Public education got some unexpected attention Sunday night when John Oliver asked viewers watching the Emmys to make #DCPublicSchools trend on Twitter.

Oliver had been inspired by comedian Dave Chappelle, who shouted out the school system he attended before he announced an award winner. Within a minute of Oliver’s request, the hashtag was officially trending.

Most of the tweets had nothing to do with schools in Washington, D.C.

Here are a few that did, starting with this pitch-perfect one from the official D.C. Public Schools account:

Oliver’s surreal challenge was far from the first time that the late-show host has made education a centerpiece of his comedy — over time, he has pilloried standardized testing, school segregation, and charter schools.

Nor was it the first education hashtag to take center stage at an awards show: #PublicSchoolProud, which emerged as a response to new U.S. Education Secretary Betsy DeVos, got a shoutout during the Oscars in February.

And it also is not the first time this year that D.C. schools have gotten a surprise burst of attention. The Oscars were just a week after DeVos drew fire for criticizing the teachers she met during her first school visit as secretary — to a D.C. public school.

Startup Support

Diverse charter schools in New York City to get boost from Walton money

PHOTO: John Bartelstone
Students at Brooklyn Prospect Charter School in 2012. The school is one of several New York City charters that aim to enroll diverse student bodies.

The Walton Family Foundation, the philanthropy governed by the family behind Walmart, pledged Tuesday to invest $2.2 million over the next two years in new charter schools in New York City that aim to be socioeconomically diverse.

Officials from the foundation expect the initiative to support the start of about seven mixed-income charter schools, which will be able to use the money to pay for anything from building space to teachers to technology.

The effort reflects a growing interest in New York and beyond in establishing charter schools that enroll students from a mix of backgrounds, which research suggests can benefit students and is considered one remedy to school segregation.

“We are excited to help educators and leaders on the front lines of solving one of today’s most pressing education challenges,” Marc Sternberg, the foundation’s K-12 education director and a former New York City education department official, said in a statement.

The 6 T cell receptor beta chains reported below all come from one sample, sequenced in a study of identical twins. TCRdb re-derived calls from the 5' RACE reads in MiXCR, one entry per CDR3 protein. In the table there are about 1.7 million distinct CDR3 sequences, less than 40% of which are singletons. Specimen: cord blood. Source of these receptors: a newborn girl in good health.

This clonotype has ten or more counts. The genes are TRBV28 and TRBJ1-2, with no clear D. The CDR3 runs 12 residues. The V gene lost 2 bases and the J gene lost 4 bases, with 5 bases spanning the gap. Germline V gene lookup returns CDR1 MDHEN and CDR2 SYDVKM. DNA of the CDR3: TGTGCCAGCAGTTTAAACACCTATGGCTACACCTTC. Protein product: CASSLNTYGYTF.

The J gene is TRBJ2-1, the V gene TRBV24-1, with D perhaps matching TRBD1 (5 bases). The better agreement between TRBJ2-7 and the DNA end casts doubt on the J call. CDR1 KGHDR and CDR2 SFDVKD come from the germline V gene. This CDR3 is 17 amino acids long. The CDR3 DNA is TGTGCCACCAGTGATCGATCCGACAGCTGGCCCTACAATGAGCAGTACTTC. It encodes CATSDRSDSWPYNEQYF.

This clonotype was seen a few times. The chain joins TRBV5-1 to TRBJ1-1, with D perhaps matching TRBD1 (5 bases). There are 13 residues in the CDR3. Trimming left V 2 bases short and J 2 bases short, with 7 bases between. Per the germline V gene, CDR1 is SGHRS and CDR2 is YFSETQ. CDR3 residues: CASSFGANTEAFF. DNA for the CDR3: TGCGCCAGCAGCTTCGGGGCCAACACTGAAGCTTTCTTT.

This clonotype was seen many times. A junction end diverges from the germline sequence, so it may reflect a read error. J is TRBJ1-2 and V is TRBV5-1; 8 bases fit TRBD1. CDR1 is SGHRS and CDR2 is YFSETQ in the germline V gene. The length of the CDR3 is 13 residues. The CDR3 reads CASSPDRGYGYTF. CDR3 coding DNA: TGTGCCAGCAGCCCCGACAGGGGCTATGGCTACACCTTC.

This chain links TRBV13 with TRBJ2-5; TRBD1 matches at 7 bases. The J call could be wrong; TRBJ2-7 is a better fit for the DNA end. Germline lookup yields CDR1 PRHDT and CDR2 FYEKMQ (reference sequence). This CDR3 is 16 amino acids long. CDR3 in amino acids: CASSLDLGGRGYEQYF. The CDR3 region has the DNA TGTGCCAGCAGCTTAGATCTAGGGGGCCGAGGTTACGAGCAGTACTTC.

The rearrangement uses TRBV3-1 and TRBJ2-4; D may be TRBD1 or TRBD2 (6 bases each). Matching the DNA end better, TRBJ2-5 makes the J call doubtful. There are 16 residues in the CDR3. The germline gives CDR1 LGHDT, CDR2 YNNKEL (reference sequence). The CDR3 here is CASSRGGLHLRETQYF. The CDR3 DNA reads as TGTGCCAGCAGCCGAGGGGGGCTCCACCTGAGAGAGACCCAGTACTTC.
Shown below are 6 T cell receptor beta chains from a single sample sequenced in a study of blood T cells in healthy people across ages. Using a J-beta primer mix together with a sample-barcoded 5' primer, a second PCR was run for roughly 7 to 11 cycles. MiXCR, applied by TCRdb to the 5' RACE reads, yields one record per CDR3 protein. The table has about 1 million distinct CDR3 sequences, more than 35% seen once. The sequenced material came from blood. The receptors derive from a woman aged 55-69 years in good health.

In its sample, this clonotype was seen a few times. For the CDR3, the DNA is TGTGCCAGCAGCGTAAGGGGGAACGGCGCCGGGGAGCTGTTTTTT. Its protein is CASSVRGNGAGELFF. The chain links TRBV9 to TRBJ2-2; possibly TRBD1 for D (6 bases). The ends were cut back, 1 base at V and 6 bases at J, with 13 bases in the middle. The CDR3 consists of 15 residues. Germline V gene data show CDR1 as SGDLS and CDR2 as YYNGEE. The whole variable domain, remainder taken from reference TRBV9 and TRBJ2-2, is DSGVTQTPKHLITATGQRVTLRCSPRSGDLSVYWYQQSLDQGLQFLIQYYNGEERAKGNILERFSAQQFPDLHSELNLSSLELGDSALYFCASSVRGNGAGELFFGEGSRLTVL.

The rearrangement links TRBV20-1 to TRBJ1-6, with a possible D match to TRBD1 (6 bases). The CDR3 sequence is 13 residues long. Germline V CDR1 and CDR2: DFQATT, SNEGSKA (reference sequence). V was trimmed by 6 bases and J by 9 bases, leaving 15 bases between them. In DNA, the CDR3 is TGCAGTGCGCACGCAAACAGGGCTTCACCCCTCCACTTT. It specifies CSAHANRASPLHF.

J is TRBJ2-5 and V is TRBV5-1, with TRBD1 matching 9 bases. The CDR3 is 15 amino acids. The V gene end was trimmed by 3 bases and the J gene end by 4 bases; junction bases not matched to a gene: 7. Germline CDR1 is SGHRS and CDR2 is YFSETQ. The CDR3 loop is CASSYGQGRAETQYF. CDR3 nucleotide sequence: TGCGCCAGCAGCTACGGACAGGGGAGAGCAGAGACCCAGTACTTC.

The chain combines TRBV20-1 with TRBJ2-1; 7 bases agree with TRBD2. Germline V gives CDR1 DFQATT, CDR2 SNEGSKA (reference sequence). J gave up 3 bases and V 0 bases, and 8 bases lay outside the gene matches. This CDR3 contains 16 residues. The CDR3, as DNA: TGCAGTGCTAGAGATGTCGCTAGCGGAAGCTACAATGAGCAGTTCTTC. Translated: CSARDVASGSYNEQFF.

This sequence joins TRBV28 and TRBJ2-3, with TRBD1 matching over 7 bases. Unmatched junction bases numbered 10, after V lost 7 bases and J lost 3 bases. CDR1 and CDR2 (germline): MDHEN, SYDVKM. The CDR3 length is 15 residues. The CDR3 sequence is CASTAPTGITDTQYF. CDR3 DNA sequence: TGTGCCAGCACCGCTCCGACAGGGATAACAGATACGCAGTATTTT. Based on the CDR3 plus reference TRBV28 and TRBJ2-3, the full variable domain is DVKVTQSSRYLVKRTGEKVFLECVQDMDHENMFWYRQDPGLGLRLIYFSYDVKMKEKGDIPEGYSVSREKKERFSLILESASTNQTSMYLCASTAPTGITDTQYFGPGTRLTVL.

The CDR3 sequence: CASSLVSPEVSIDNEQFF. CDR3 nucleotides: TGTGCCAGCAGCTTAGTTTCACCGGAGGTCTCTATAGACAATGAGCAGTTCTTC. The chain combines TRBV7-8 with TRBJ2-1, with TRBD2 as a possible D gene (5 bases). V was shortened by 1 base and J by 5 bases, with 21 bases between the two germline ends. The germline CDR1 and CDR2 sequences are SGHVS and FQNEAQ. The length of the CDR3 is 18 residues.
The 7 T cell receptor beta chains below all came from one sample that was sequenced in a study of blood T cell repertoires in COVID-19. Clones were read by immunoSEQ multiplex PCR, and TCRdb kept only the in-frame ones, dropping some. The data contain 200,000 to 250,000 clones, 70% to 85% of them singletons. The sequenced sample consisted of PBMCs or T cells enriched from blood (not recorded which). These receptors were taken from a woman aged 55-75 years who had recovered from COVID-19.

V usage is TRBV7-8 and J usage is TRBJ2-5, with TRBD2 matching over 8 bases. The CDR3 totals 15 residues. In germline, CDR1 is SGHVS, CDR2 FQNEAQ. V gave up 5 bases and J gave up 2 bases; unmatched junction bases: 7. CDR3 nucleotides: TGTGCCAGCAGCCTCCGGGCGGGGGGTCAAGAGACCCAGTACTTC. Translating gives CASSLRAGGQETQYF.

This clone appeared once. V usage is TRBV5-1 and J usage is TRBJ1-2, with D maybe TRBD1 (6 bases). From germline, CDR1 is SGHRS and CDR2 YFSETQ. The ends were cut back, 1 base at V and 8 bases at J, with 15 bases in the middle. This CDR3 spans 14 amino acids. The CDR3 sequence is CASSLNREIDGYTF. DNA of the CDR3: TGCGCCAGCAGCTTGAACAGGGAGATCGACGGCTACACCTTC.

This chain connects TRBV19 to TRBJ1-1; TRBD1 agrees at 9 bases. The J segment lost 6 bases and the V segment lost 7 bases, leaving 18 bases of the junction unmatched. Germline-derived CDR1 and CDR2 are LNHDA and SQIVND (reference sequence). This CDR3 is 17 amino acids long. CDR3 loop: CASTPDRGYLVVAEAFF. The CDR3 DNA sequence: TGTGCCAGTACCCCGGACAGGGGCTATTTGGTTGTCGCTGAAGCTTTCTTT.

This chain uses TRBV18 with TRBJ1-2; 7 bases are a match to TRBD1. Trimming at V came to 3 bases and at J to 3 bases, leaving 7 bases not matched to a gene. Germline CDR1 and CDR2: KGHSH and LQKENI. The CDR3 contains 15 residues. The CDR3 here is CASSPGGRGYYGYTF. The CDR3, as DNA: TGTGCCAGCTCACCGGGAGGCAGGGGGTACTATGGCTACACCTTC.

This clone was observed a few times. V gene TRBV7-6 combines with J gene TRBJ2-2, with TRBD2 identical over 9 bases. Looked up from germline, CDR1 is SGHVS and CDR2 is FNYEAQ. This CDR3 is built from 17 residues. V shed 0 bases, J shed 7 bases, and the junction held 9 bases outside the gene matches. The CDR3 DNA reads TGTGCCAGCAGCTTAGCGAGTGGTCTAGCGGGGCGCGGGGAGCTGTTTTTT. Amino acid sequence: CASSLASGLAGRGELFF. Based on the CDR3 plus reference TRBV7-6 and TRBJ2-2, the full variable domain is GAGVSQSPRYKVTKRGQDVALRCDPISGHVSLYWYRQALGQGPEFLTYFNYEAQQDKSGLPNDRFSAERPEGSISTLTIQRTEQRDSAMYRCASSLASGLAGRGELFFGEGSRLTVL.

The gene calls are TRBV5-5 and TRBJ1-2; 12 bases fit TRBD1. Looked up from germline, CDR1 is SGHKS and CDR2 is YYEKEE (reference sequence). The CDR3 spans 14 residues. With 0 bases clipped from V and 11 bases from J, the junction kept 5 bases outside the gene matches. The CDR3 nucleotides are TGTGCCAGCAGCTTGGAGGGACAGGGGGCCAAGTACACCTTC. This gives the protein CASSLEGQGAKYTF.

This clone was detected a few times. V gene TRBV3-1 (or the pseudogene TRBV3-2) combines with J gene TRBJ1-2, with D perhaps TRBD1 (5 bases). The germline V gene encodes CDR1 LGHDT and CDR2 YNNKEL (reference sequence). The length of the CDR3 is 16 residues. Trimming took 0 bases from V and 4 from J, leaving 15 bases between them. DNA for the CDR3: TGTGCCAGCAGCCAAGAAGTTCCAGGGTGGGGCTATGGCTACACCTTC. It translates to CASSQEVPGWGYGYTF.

Walton has been a major charter school backer, pouring more than $407 million into hundreds of those schools over the past two decades. In New York, the foundation has helped fund more than 100 new charter schools. (Walton also supports Chalkbeat; read about our funding here.)

Some studies have found that black and Hispanic students in charter schools are more likely to attend predominantly nonwhite schools than their peers in traditional schools, partly because charter schools tend to be located in urban areas and are often established specifically to serve low-income students of color. In New York City, one report found that 90 percent of charter schools in 2010 were “intensely segregated,” meaning fewer than 10 percent of their students were white.

However, more recently, a small but rising number of charter schools has started to take steps to recruit and enroll a more diverse student body. Often, they do this by drawing in applicants from larger geographic areas than traditional schools can and by adjusting their admissions lotteries to reserve seats for particular groups, such as low-income students or residents of nearby housing projects.

Founded in 2014, the national Diverse Charter Schools Coalition now includes more than 100 schools in more than a dozen states. Nine New York City charter groups are part of the coalition, ranging from individual schools like Community Roots Charter School in Brooklyn to larger networks, including six Success Academy schools.

“There’s been a real shift in the charter school movement to think about how they address the issue of segregation,” said Halley Potter, a senior fellow at the Century Foundation, a think tank that promotes socioeconomic diversity.

The Century Foundation and researchers at Teachers College at Columbia University and Temple University will receive additional funding from Walton to study diverse charter schools, with the universities’ researchers conducting what Walton says is the first peer-reviewed study of those schools’ impact on student learning.